The African Development Bank has pledged financing worth R42.5 billion at South Africa’s Investment Conference this week, and agro-processing, infrastructure, renewable energy and water and sanitation are set to be some of the biggest recipient sectors.
The conference comes as pressures mount for government to address rising food and petrol prices, and to fix dilapidated infrastructure and ageing power stations.
Zooming in on agro-processing, the president of the African Development Bank, Akinwumi Adesina, said that a portion of the available R42.5 billion will go towards a project in beef processing, and agricultural projects with youth and women at the helm.
“We know that when we invest in youth and women’s projects, there will be sustainability. We will be with South Africa all the way as you try to revive your economy.
“We want to see quality jobs for the youth and women in South Africa. We promise and we will deliver on our promises,” he said.
Another pledge towards agri-related projects came from RCL Foods, a leading South African food manufacturer that will use R400 million to expand its food manufacturing capacity in Gauteng and Limpopo.
R170 million was pledged by Lotus for manufacturing food in their plants in the Western Cape, while South African Breweries pledged around R4,5 million to increase its brewing capacity in Gauteng and the Eastern Cape.
Equator Breweries pledged R2 billion for its brewery and malting plant in Gauteng, while ECP Private Equity pledged R500 million for new Burger King outlets across the country.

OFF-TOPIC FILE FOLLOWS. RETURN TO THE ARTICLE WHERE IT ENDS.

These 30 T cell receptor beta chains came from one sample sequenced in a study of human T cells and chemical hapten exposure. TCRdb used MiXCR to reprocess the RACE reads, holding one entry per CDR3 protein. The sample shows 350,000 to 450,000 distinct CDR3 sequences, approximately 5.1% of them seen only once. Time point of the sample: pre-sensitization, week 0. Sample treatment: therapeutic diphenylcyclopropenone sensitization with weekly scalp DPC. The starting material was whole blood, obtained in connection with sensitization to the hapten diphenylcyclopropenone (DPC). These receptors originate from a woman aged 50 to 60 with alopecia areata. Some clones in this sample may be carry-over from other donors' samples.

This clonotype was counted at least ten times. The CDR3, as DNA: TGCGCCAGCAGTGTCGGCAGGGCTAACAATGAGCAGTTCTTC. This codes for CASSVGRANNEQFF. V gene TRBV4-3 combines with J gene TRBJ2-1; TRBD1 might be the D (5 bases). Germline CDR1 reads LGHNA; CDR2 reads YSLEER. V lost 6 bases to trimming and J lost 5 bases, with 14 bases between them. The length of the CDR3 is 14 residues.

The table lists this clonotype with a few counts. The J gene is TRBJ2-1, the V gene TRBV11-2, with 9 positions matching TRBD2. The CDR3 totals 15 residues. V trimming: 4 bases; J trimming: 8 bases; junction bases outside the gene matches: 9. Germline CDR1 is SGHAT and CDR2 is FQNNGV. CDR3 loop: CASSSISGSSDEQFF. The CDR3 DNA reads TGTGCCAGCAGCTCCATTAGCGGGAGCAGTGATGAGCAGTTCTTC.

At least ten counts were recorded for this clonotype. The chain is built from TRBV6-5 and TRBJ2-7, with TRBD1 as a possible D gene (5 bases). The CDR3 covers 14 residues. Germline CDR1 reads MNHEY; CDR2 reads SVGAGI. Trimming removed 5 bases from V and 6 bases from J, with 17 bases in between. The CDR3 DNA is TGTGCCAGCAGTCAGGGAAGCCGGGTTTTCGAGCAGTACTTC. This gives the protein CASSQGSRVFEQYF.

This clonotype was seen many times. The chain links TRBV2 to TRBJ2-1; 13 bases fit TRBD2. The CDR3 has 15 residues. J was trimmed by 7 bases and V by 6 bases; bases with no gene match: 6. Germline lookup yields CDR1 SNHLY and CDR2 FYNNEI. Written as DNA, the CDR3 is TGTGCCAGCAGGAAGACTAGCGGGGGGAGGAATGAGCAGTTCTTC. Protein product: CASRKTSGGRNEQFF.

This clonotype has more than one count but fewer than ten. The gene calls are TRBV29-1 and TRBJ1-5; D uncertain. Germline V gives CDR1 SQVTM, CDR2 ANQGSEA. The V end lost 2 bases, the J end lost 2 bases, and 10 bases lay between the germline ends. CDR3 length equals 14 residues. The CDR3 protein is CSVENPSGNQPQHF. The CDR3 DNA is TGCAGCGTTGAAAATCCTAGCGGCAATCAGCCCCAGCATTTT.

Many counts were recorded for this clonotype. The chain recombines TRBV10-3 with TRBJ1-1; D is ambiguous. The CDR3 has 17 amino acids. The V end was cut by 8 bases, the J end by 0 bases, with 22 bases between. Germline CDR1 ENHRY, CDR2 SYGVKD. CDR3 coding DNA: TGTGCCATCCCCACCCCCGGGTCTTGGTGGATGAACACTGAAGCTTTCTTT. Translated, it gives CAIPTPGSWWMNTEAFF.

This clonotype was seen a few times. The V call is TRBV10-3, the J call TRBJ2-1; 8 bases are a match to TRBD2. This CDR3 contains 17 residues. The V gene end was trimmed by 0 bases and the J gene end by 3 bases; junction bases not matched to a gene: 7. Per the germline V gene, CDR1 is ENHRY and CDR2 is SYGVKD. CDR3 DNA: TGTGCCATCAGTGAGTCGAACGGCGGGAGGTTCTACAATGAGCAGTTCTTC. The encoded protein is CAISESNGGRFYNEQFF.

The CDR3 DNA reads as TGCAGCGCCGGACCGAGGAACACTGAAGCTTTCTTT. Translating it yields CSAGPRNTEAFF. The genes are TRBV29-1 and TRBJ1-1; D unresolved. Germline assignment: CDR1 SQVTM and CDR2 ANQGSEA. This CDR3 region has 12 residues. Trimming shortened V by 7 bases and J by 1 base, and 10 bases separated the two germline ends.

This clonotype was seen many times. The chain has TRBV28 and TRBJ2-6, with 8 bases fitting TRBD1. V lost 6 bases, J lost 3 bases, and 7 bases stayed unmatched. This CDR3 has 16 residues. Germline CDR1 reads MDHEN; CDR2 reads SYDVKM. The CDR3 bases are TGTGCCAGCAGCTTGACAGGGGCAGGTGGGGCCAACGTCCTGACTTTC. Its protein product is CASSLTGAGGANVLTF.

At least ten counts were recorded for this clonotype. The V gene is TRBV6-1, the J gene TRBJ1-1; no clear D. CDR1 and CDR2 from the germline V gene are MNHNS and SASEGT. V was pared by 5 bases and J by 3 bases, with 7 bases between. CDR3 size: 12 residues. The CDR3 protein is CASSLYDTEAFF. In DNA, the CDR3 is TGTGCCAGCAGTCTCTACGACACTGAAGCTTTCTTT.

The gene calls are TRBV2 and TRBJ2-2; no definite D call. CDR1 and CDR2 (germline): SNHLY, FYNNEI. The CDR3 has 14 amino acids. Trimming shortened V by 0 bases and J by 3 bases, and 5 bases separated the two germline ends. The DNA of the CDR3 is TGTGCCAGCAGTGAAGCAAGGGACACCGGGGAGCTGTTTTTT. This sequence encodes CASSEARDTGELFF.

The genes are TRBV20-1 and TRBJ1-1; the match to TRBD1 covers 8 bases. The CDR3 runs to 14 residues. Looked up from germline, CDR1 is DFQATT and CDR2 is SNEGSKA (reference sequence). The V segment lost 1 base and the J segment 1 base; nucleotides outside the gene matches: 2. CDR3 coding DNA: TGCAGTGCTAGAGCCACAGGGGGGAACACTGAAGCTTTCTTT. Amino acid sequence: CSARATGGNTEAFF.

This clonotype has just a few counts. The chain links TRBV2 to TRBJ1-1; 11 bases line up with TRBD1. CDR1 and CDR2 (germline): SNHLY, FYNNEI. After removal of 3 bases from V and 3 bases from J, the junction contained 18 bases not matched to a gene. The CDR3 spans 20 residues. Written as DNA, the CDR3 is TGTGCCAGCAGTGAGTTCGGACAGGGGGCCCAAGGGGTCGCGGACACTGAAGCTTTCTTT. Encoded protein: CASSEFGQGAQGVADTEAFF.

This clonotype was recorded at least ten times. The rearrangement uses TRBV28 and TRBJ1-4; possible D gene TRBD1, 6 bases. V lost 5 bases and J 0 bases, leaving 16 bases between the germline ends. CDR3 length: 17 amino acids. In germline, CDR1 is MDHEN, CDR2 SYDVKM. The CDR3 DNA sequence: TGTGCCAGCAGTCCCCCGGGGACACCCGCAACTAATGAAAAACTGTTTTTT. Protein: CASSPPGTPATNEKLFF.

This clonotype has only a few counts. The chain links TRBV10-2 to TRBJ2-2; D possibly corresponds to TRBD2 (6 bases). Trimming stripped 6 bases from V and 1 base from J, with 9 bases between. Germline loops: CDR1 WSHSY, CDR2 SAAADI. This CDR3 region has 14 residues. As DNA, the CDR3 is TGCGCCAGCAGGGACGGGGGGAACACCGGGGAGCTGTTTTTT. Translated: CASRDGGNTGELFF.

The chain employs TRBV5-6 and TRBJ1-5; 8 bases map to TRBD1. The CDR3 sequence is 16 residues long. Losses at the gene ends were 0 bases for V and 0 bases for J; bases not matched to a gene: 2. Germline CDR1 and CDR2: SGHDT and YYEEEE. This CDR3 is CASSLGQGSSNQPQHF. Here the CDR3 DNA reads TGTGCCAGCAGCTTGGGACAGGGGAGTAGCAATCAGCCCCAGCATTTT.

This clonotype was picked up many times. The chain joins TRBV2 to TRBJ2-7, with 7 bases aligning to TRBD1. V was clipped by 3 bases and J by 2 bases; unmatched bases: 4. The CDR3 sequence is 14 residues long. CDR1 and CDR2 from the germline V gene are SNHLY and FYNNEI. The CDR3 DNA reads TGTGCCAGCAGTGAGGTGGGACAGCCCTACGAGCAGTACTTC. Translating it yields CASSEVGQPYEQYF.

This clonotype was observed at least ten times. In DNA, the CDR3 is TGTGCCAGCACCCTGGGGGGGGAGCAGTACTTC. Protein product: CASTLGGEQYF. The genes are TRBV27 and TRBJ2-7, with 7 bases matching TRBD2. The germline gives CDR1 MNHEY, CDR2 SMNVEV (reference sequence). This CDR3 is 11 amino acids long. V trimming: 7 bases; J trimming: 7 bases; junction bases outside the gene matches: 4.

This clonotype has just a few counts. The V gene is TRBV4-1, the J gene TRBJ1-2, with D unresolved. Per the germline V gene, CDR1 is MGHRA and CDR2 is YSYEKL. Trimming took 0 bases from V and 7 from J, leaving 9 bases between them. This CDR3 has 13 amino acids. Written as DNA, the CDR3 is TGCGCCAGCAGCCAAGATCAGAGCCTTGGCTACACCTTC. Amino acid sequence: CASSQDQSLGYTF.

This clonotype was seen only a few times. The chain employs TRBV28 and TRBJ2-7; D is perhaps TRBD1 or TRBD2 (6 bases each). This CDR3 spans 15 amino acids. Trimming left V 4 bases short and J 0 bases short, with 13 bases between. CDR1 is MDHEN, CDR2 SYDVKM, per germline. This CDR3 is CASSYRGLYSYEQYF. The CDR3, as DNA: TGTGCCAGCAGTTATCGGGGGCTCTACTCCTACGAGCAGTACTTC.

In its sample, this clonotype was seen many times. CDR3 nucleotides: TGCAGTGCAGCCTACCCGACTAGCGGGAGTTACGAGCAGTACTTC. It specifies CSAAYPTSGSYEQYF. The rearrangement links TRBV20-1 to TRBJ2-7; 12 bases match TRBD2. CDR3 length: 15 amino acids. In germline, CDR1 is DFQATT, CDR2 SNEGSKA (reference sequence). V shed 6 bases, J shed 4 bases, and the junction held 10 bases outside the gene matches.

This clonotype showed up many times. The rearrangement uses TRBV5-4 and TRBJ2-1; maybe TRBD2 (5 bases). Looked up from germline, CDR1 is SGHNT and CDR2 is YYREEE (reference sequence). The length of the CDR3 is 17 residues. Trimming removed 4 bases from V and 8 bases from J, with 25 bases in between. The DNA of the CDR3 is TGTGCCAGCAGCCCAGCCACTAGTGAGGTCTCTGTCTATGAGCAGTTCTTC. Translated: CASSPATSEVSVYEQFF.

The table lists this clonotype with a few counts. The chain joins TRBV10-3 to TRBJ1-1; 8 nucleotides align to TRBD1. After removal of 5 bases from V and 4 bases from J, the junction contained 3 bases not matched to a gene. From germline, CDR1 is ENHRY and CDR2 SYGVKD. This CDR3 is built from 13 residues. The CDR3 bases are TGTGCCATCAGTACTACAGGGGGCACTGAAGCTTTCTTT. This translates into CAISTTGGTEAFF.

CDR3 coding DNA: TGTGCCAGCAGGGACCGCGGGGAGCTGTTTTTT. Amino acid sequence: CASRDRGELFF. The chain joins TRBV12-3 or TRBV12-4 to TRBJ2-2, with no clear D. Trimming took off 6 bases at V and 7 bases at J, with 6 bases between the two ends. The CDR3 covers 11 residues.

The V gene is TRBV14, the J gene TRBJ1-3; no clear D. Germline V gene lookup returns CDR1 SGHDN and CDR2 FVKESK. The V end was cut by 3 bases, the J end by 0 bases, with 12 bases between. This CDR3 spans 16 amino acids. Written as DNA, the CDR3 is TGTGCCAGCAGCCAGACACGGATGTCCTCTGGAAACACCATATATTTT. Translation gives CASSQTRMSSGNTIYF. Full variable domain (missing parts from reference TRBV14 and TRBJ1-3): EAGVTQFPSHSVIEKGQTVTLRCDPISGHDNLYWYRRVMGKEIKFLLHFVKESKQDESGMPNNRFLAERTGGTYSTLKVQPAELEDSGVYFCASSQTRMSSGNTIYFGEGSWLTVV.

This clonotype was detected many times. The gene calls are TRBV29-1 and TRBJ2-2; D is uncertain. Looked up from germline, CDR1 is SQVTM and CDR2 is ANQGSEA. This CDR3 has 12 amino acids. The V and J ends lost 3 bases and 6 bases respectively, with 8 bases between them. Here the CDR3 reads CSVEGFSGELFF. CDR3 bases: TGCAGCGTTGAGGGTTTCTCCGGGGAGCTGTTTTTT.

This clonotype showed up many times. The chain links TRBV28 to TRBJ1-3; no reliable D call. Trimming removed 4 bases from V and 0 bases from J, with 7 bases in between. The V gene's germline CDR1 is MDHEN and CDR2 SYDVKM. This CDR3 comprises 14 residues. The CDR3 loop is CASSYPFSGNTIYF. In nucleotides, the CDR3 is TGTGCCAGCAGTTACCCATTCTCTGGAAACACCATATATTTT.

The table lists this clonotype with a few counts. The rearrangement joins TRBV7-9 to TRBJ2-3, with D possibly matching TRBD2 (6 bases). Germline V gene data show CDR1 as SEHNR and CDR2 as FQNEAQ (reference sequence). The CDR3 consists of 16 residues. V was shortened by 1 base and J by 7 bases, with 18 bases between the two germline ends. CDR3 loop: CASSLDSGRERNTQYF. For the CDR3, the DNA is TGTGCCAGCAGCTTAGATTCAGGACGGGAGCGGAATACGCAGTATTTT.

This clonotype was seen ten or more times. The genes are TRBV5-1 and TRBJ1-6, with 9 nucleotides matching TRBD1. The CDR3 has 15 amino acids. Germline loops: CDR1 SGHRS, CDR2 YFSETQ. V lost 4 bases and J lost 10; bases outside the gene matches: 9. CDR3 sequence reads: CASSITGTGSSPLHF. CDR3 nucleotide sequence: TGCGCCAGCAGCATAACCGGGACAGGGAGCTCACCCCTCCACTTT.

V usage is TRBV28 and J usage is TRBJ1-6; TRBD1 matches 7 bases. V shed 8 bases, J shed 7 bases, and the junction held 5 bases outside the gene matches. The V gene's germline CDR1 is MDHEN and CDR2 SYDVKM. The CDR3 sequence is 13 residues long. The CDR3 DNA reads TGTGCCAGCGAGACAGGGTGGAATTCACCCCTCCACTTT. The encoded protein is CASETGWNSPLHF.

Infrastructure takes priority
During his address, President Cyril Ramaphosa assured investors that government had created a conducive environment for investing in different sectors.
He said that his administration is currently fighting a decade of corruption and state capture that has been hindering investment in the country.
“We know that our challenges are many, that they are complex and that they are protracted. But we are neither defined by these challenges, nor are we daunted by them,” he said.
Ramaphosa assured investors that Mzansi’s power utility is now getting its house in order following months of power cuts impacting on the economy. He further said that the infrastructure fund will unveil multiple projects to revive the economy.
“We are supporting these investments with a renewed focus on expanding the country’s economic and social infrastructure.
“We have established the Infrastructure Fund, with a R100-billion allocation from the fiscus over 10 years, to leverage blended financing from private investors and multilateral development banks for infrastructure.”
Projects in water, sanitation, energy, transport, digital infrastructure, agriculture, agro-processing and human settlements are also in the pipeline.
Ramaphosa urged social partners to work together to realise the common goal of having a sustainable economy following two years of Covid-19 disruptions, which had led to two million South Africans losing their jobs.
“As investors, you need to know that your investments are secure, that the operating environment is stable, and that you are supported by policy certainty and regulatory safeguards,” he said.
“You need to know that the measures we are taking to tackle crime and damage to infrastructure are having an effect.”
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